6. See Brief for the United States 3, n. 1.

MR. JUSTICE HARLAN delivered the opinion of the Court.

This is a companion case to Leary v. United States, decided today, ante, p. 6. Appellee was charged in a one-count federal indictment in the Southern District of Ohio with having violated 26 U. S. C. § 4744 (a)(1), a part of the Marihuana Tax Act, by obtaining 737.1 grams of marihuana without having paid the transfer tax imposed by 26 U. S. C. § 4741 (a).1 On appellee's motion, the District Court dismissed the indictment, holding that under principles established in Marchetti v. United States, 390 U.S. 39 (1968), Grosso v. United States, 390 U.S. 62 (1968), and Haynes v. United States, 390 U.S. 85 (1968), appellee's privilege against self-incrimination necessarily would provide a complete defense to the prosecution. 282 F.Supp. 886 (1968).

On motion for reconsideration, the Government advanced the argument, more fully described in Leary, supra, at 18-20, that the transfer tax provisions of the Marihuana Tax Act do not compel incriminatory disclosures because, as administratively construed and applied, they allow prepayment of the tax only by persons whose activities are otherwise lawful. The District Court responded by ruling in the alternative that if appellee was not required to pay the tax there could be no basis for the indictment. Appendix 20.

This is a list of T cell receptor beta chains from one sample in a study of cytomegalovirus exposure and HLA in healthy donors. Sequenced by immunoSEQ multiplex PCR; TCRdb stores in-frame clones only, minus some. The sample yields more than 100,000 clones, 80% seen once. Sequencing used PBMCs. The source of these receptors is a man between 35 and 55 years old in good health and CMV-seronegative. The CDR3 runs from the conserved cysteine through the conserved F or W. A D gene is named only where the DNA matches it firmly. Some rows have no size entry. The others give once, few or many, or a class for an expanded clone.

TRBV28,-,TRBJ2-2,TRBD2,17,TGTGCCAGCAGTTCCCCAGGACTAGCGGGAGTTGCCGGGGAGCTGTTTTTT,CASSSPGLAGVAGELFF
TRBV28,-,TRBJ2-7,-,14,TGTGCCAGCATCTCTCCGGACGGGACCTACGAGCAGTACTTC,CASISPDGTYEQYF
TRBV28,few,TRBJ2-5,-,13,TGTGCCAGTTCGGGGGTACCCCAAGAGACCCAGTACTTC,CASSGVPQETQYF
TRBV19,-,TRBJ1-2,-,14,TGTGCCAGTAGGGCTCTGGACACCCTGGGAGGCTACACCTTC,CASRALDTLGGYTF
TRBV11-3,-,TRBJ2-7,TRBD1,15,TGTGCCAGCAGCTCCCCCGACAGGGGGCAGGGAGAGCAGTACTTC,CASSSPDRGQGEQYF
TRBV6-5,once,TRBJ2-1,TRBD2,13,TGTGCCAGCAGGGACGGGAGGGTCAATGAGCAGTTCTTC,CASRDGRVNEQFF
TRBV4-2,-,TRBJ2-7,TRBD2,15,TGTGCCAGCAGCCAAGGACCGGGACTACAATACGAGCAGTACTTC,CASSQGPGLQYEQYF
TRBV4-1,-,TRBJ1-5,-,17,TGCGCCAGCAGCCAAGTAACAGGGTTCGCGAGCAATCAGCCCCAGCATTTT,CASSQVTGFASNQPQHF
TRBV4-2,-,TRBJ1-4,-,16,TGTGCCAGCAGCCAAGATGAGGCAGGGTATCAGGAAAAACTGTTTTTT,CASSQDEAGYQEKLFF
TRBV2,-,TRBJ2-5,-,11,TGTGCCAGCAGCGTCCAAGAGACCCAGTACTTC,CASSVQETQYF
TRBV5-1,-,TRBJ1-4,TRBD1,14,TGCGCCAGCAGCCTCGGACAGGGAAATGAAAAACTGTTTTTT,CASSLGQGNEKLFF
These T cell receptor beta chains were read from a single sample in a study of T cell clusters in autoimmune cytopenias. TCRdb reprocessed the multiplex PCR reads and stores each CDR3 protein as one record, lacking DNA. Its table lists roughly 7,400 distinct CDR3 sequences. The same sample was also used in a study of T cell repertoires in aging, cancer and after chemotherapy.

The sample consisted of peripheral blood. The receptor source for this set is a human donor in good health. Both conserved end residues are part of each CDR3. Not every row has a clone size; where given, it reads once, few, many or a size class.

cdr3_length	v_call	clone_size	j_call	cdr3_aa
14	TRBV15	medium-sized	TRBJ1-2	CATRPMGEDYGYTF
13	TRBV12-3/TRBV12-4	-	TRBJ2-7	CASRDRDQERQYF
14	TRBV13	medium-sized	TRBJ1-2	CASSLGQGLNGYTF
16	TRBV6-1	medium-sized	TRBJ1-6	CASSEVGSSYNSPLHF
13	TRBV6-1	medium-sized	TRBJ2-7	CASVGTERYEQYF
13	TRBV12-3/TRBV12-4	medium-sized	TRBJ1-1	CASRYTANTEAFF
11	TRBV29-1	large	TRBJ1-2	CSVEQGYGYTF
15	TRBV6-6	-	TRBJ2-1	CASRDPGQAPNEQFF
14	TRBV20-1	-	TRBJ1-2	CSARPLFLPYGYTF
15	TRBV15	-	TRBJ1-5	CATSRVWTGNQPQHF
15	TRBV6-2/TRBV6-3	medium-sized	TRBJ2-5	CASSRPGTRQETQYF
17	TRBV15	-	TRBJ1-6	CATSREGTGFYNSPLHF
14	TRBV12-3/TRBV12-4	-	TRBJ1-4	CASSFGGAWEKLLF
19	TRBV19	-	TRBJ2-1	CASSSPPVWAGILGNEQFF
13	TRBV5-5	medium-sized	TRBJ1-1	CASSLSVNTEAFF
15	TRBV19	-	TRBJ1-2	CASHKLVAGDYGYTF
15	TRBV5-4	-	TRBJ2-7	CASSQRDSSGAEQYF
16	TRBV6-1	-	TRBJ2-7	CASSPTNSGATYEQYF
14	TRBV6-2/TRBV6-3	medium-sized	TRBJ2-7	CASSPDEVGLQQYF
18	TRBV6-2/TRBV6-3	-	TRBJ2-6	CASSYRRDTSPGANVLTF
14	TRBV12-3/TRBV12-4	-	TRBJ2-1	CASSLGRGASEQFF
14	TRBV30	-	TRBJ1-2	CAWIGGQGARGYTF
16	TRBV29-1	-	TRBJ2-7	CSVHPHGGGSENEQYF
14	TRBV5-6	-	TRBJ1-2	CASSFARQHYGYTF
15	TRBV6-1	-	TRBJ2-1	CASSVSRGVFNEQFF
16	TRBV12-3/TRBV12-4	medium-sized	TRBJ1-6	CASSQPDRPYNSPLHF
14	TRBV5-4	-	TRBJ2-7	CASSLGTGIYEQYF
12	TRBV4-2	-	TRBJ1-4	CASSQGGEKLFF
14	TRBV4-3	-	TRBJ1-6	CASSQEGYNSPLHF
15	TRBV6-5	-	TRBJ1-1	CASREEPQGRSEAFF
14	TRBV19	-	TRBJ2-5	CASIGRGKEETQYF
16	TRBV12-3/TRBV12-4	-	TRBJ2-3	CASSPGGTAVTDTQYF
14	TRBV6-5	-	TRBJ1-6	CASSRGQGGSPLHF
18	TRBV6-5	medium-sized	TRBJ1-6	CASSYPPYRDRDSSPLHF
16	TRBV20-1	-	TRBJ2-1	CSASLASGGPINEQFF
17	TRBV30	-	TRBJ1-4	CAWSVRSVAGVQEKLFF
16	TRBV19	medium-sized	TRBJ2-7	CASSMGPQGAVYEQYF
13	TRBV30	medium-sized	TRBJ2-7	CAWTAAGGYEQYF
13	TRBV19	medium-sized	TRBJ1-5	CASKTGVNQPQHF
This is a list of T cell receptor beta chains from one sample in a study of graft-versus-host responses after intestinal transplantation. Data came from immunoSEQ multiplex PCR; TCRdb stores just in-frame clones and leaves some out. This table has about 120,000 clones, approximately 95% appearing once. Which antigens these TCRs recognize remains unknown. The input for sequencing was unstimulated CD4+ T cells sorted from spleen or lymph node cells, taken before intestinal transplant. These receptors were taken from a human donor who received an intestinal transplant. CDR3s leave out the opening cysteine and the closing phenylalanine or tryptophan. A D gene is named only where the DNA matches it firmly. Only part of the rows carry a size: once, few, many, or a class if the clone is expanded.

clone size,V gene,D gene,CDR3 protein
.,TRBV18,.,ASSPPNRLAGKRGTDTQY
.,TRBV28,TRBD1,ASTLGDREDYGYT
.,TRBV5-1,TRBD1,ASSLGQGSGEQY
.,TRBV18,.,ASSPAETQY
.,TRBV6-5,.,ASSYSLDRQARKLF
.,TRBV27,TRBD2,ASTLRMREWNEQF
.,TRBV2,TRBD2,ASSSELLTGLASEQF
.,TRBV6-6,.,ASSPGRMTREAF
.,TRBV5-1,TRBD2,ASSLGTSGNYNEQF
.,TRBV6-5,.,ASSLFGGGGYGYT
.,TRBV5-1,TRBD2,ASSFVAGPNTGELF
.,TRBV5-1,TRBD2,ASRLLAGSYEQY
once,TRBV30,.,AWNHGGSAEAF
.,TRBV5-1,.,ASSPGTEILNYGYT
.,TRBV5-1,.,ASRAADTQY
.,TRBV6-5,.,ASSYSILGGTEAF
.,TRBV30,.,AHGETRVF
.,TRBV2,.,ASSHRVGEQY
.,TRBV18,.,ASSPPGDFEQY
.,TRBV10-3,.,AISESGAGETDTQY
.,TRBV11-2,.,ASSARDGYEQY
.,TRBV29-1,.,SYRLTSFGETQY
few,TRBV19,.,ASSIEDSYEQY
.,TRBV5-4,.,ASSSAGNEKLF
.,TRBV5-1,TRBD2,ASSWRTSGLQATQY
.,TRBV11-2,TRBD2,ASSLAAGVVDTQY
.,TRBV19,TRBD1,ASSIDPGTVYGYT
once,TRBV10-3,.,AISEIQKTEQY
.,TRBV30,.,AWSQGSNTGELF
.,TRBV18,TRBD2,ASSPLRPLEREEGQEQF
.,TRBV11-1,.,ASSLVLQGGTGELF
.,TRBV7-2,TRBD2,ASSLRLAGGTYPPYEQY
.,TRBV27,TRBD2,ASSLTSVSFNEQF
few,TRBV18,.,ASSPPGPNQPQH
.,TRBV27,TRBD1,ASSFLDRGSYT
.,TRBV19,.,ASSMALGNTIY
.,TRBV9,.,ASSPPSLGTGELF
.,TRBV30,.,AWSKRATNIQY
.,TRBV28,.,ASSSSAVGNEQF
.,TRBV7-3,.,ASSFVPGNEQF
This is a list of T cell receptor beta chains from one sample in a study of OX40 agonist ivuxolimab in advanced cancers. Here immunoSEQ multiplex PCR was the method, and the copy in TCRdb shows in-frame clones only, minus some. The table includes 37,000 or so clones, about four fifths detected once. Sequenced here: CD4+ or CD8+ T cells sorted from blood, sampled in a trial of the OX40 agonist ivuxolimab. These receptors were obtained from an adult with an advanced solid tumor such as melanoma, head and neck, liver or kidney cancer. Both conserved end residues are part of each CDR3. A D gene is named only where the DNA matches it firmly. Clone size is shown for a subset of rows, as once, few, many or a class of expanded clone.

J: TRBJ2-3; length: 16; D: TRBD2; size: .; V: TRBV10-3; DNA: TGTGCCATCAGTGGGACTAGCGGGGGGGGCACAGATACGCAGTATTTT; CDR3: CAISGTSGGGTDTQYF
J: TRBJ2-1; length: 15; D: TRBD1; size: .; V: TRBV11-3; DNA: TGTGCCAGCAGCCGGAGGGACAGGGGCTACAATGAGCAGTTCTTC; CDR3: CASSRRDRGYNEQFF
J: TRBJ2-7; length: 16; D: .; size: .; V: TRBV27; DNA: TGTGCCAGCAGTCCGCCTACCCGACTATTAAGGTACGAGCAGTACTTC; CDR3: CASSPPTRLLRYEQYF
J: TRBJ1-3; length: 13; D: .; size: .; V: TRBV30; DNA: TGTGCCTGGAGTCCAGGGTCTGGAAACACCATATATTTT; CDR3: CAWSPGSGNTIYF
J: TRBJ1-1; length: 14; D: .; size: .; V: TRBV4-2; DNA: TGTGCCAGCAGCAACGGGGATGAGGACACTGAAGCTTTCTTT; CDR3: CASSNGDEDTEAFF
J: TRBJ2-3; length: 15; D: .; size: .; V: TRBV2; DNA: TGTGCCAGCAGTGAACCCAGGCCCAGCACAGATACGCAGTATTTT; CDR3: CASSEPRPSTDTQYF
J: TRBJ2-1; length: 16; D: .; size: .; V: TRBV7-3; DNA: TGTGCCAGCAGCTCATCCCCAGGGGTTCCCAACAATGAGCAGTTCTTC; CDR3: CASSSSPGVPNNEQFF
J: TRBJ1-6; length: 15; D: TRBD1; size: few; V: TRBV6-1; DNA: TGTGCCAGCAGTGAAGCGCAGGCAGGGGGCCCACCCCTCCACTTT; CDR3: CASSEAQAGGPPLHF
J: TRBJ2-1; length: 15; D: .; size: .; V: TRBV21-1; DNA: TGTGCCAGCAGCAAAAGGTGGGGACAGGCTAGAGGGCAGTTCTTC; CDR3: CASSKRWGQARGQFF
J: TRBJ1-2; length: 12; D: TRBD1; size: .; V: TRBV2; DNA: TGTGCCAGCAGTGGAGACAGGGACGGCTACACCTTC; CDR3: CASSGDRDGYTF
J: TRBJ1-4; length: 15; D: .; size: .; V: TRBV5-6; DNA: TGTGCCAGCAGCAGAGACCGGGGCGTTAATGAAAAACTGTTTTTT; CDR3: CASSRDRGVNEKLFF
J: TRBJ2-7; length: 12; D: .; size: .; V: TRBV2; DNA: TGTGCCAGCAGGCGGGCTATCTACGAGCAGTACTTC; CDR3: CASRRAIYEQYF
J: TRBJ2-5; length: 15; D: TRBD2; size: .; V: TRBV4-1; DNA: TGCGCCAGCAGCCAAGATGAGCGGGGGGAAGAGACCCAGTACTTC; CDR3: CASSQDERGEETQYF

The Government appealed directly to this Court pursuant to 18 U. S. C. § 3731, which authorizes direct appeal from the dismissal of an indictment when the decision is one "sustaining a motion in bar" or "is based upon the invalidity or construction of the statute upon which the indictment or information is founded." We noted probable jurisdiction, 393 U.S. 910 (1968),2 and the appeal was argued together with Leary v. United States, supra.

As has been noted, the District Court dismissed the indictment on two alternative grounds. We begin with the second, which was that, assuming the Government's construction of the Marihuana Tax Act to be correct, the indictment did not charge an offense under that statute. Our decision today in Leary, supra, makes it plain that this was an improper ground of dismissal, for we have held that the Government's interpretation is incorrect and that the Act requires persons like appellee to prepay the transfer tax. See ante, at 20-26.

The District Court's other basis for dismissal was that appellee's Fifth Amendment privilege necessarily would provide a complete defense to the prosecution. We have held today in Leary that the privilege does provide such a defense unless the plea is untimely, the defendant confronted no substantial risk of self-incrimination, or the privilege has been waived. See ante, at 27.3 See also

     of non-waiver, and thus to require dismissal of the indictment, unless the Government can rebut the presumption by showing a need for further factual inquiries.